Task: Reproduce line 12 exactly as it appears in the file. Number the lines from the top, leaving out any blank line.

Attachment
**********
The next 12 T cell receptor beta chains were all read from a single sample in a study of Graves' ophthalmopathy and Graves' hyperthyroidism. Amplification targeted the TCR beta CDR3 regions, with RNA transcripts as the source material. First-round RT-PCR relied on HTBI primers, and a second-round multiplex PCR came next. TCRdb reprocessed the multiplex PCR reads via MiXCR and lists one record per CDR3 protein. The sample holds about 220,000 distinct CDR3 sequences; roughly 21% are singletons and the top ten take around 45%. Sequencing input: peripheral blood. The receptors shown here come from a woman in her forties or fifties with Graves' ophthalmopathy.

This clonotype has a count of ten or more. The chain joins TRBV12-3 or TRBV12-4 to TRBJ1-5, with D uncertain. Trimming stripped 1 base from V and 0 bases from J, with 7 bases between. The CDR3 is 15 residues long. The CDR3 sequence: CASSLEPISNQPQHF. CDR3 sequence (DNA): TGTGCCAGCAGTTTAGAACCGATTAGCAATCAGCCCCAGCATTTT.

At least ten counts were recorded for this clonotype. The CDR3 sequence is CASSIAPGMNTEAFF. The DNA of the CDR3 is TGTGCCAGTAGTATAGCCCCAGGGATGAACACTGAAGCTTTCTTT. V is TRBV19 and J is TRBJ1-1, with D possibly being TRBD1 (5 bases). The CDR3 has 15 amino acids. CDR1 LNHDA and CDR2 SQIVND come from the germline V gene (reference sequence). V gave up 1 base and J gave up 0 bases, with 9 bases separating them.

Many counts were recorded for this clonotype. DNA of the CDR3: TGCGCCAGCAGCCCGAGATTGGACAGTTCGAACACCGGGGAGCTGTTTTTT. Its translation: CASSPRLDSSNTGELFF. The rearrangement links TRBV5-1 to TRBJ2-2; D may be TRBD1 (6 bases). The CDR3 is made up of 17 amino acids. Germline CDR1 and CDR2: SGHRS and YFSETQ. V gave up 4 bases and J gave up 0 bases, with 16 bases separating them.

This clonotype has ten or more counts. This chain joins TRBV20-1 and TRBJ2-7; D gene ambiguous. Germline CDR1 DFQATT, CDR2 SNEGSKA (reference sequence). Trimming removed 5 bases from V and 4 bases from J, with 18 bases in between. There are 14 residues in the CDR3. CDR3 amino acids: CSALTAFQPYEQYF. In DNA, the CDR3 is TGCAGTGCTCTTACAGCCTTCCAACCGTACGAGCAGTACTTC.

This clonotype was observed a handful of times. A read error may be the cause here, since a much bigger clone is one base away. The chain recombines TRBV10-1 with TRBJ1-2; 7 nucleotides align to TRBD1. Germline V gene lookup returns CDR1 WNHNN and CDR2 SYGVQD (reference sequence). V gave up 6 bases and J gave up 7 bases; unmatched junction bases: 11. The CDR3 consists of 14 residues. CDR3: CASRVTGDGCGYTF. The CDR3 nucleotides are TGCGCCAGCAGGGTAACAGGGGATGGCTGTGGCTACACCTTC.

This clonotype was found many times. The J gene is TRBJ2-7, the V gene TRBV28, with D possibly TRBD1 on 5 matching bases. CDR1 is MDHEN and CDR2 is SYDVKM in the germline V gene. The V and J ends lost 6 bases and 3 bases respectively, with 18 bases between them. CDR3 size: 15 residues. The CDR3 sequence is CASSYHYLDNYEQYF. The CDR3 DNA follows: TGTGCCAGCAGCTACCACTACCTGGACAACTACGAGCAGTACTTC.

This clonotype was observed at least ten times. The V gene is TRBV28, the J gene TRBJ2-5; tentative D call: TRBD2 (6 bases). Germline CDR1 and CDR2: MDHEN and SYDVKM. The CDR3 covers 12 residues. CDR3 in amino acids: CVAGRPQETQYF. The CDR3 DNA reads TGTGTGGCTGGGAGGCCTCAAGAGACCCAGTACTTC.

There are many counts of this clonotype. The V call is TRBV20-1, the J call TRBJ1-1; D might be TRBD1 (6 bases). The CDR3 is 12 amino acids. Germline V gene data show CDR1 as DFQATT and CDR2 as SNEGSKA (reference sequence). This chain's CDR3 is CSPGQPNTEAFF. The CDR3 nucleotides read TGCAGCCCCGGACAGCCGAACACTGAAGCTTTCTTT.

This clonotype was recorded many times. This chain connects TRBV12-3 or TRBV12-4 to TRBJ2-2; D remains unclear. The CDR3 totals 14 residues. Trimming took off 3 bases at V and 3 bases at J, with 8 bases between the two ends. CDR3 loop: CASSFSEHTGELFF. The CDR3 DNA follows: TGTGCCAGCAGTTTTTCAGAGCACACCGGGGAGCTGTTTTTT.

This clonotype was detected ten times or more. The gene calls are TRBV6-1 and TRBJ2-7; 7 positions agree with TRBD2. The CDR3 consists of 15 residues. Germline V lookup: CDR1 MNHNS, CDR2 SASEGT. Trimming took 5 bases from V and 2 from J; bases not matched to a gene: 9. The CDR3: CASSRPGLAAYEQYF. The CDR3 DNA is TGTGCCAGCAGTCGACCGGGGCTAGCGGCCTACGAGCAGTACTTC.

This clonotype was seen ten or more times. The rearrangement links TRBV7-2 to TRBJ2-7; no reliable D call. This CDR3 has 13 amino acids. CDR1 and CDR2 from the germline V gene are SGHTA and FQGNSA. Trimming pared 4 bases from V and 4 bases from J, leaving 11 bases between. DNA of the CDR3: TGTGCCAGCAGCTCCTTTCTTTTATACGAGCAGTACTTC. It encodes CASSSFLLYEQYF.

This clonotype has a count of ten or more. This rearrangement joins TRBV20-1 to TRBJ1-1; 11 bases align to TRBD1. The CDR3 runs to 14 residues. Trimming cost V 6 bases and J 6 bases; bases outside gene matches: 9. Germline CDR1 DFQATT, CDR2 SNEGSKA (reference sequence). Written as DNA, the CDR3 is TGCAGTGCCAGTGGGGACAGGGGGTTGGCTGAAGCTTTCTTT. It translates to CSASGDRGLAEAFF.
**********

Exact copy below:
This clonotype was seen ten or more times. The rearrangement links TRBV7-2 to TRBJ2-7; no reliable D call. This CDR3 has 13 amino acids. CDR1 and CDR2 from the germline V gene are SGHTA and FQGNSA. Trimming pared 4 bases from V and 4 bases from J, leaving 11 bases between. DNA of the CDR3: TGTGCCAGCAGCTCCTTTCTTTTATACGAGCAGTACTTC. It encodes CASSSFLLYEQYF.